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Stack, Heap and Static Memory

For writing solid C++ code, there is no way around understanding memory. As C++ is very powerful in terms of memory management, it comes with huge responsibility. Part of this responsibility is knowing where your data is created - and when it is removed, if at all. Here is an overview of the stack, heap and the static memory works and how you can manage it.

Allocating variables in the memory

int main() {
// in the stack
int value = 5;
int array[5];

// in the heap
int* hvalue = new int,
// dereferencing it
*hvalue = 5;

int* harray = new int[5];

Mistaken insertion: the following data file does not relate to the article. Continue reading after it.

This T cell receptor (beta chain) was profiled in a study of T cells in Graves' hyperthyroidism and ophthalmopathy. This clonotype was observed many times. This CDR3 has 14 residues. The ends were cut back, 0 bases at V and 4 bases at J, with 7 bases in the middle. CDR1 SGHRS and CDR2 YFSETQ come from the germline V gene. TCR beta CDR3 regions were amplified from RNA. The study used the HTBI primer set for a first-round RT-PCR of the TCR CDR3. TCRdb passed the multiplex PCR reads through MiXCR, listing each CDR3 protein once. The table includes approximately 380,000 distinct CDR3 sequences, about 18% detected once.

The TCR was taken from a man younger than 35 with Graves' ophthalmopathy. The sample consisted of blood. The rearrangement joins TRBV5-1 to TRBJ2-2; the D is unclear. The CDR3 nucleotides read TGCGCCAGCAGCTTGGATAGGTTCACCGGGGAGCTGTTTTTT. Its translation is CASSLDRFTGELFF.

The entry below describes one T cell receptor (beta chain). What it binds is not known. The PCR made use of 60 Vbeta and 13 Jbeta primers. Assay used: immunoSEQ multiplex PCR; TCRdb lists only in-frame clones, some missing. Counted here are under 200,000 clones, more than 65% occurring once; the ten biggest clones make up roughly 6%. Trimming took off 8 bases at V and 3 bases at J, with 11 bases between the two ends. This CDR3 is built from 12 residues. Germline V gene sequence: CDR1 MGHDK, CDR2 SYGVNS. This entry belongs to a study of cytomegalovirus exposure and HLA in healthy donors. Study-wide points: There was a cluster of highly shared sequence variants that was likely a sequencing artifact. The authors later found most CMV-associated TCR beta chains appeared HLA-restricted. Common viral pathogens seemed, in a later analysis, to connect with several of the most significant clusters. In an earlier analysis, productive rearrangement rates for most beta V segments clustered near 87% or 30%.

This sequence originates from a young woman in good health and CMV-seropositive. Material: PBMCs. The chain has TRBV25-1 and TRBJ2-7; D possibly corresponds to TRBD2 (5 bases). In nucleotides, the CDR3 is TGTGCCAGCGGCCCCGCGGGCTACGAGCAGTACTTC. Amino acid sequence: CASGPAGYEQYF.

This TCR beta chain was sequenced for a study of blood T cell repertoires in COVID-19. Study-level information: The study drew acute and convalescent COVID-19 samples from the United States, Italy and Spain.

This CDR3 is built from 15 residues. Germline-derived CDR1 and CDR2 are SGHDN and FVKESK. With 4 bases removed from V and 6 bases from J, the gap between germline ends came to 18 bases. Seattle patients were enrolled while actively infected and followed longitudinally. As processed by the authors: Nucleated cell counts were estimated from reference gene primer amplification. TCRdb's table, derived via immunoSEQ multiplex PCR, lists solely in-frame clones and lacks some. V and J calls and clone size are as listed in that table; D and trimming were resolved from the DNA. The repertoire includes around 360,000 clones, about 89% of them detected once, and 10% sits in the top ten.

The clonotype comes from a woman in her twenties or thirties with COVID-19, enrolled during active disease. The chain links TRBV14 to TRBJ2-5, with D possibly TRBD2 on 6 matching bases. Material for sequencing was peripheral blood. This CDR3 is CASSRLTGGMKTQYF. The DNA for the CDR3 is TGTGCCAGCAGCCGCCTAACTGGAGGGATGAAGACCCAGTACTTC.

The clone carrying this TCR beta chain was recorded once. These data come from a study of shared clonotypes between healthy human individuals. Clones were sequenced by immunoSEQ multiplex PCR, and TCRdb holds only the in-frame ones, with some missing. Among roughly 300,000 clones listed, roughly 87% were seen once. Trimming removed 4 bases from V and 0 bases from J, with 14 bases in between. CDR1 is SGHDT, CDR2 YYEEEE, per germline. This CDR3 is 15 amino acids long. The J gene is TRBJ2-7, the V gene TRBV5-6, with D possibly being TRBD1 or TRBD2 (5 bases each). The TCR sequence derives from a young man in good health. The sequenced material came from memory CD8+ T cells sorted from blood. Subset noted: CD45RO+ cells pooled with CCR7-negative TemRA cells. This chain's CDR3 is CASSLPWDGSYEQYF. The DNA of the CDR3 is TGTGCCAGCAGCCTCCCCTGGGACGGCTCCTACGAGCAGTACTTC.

Stack-located stuff gets freed automatically. This happens once the end of the scope is reached. Everything in the heap is up to us to be cleaned up. Deleting stuff from the heap:

int main() {
int* hvalue = new int;
*hvalue = 5;

int* harray = new int[5];

delete hvalue;
delete[] harray;

Generally, allocate heap objects with the *-notation.

malloc and free

First of all, both are pretty outdated and there are better alternatives. Use new and delete instead. malloc and free are the c-way of new and delete in c++. malloc generelly allocates memory in the heap. The parameter for the malloc-function is the number of bytes. malloc returns a void-pointer, so casting is necessary, therefore there is no type-safety. malloc will never call the constructor of the class behind the object. Also, malloc and free and delete and new must never be mixed.

// For an 10-length array of integers: 10 * size of int, so 40 bytes which are allocated. 
int* p = (int*)malloc(sizeof(int) * 10);
p[0] = 100;

// same as delete-function.